Despite the increasing popularity of doctoral education, many students do not complete their studies, and very little information is available about them. Understanding why some students consider that they do not want to, or cannot, continue with their studies is essential to reduce dropout rates and to improve the overall quality of doctoral programmes. This study focuses on the motives students give for considering dropping out of their doctoral degree. Participants were 724 social sciences doctoral students from 56 Spanish universities, who responded to a questionnaire containing doctoral degree conditions questions and an open-ended question on motives for dropping out. Results showed that a third of the sample, mainly the youngest, female and part time students, stated that they had intended to drop out. The most frequent motives for considering dropping out were difficulties in achieving a balance between work, personal life and doctoral studies and problems with socialization. Overall, results offer a complex picture that has implications for the design of doctoral programmes, such as the conditions and demands of part-time doctoral studies or the implementation of educational proposals that facilitate students’ academic and personal integration into the scientific community in order to prevent the development of a culture of institutional neglect.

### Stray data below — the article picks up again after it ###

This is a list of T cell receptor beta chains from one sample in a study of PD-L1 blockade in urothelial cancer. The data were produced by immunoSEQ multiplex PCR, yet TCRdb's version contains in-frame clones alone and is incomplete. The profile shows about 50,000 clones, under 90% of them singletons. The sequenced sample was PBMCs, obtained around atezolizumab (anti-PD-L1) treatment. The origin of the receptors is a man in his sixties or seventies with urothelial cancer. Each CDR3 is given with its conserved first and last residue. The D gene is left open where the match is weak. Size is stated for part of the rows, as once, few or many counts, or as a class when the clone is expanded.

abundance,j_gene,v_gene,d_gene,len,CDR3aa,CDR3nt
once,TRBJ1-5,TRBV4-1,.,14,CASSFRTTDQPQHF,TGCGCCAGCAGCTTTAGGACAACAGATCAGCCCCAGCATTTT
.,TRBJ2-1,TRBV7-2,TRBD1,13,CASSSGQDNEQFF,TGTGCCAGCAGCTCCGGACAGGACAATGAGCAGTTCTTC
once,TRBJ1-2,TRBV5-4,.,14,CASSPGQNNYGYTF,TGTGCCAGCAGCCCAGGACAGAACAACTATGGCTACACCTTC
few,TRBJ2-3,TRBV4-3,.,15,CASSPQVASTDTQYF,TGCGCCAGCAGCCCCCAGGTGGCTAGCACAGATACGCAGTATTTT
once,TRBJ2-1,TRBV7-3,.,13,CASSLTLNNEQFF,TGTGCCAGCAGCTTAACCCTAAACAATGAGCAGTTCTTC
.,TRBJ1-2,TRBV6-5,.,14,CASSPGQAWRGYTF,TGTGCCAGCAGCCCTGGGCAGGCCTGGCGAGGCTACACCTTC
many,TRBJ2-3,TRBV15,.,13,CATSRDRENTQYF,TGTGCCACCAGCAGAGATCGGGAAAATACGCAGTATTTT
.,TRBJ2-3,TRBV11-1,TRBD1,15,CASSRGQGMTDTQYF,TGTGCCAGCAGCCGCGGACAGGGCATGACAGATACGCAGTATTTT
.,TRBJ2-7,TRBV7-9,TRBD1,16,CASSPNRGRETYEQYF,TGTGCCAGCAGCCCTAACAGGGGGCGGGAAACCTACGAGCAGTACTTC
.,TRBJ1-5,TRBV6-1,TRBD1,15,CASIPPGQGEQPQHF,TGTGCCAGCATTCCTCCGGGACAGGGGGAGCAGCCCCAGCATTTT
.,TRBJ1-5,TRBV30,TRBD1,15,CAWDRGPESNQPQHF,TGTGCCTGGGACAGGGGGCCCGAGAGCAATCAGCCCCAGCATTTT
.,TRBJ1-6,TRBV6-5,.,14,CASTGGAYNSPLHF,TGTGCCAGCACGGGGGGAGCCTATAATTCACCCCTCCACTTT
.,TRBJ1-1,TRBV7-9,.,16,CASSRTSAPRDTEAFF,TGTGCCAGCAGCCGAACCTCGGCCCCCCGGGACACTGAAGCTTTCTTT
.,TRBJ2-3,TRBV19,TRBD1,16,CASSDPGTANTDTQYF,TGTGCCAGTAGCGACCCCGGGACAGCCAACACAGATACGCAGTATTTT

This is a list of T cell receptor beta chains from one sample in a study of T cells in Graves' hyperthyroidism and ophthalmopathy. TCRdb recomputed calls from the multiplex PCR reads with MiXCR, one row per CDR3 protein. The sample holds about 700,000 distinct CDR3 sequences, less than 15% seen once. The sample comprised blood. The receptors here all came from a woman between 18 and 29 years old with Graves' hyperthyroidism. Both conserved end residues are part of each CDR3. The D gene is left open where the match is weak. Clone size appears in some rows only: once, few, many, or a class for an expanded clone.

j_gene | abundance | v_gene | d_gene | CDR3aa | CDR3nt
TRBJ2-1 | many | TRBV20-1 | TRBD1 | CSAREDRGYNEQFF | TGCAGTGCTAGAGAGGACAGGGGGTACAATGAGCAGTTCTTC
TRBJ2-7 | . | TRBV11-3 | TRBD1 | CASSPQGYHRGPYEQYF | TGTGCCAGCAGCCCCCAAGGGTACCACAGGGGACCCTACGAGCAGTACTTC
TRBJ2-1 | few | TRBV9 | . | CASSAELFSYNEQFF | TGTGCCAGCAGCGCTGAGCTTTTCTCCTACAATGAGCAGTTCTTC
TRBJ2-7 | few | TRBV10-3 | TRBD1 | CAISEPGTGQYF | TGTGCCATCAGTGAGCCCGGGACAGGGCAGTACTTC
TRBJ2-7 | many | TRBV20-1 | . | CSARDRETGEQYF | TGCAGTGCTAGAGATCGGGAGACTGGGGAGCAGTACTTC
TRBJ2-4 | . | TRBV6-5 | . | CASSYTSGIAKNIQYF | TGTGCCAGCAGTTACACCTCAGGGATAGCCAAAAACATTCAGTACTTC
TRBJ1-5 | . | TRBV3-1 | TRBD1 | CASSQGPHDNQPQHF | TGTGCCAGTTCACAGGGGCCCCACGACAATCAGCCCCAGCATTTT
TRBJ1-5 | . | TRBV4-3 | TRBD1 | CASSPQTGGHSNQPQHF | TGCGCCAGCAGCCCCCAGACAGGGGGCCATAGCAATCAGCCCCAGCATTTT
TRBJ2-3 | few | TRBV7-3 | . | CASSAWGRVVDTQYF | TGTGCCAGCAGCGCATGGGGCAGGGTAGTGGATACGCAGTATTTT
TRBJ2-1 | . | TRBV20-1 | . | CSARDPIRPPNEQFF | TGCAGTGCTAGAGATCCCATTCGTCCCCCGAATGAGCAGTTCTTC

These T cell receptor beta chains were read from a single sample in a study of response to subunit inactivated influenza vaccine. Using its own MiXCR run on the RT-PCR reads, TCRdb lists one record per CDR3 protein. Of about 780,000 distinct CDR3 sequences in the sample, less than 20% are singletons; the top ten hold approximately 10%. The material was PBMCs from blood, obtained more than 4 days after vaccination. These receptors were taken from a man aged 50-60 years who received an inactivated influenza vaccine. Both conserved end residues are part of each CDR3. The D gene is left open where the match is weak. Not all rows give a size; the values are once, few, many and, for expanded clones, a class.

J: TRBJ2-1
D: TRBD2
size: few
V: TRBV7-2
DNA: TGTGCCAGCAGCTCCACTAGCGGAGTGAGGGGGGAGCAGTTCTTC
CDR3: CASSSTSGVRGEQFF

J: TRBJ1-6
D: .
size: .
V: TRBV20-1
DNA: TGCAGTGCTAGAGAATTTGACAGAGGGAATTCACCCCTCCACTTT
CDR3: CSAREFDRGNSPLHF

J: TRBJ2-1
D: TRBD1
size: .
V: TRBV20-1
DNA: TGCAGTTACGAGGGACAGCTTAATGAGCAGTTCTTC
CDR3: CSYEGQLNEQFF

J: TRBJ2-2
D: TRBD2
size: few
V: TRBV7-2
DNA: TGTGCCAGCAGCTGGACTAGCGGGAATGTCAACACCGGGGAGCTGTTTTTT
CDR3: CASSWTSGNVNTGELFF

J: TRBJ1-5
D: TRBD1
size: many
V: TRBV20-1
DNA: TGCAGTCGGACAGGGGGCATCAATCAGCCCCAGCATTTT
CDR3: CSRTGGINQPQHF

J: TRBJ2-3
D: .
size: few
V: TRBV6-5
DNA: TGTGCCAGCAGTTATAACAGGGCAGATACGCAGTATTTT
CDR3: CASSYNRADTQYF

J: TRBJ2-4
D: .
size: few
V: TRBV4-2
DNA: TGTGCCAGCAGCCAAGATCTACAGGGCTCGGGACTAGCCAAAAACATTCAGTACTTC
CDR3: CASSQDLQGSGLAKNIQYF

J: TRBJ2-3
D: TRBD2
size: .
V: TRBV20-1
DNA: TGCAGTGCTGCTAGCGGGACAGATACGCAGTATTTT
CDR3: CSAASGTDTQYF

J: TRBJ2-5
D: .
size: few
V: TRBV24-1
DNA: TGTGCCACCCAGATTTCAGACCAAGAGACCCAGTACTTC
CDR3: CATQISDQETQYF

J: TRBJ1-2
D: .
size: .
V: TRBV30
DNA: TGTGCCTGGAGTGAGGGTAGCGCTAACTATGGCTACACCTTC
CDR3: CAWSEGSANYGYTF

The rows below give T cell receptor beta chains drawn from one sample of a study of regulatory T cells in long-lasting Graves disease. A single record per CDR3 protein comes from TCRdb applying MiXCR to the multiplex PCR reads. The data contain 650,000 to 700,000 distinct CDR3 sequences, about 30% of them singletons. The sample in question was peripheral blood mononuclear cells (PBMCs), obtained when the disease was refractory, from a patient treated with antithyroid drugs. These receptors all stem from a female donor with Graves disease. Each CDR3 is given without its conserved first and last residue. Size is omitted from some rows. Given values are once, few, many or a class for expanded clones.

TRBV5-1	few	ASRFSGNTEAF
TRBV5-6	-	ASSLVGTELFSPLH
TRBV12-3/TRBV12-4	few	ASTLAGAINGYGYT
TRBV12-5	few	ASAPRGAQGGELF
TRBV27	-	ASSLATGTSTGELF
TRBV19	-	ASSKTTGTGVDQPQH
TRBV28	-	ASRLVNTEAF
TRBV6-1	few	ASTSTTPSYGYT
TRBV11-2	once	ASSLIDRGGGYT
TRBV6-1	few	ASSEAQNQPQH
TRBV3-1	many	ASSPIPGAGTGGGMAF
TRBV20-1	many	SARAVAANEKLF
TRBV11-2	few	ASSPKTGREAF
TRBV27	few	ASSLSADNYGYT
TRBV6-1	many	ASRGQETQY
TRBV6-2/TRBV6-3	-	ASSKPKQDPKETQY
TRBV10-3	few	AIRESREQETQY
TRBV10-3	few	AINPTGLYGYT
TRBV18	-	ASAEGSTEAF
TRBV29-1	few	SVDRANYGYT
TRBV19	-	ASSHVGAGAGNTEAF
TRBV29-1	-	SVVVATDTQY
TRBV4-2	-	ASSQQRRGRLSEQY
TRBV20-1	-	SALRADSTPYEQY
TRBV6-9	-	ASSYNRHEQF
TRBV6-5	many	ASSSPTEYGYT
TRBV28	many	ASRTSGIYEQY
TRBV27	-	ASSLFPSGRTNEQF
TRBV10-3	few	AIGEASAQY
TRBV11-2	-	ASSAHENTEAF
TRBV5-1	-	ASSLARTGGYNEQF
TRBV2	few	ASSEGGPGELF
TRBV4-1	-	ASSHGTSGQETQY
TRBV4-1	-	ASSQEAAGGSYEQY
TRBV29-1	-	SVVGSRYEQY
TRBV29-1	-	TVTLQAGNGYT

Reference: Castelló, M., Pardo, M., Sala-Bubaré, A., Suñé-Soler, N. (2017). Why do students consider dropping out of doctoral degrees? Institutional and personal factors, Higher Education, doi:10.1007/s10734-016-0106-9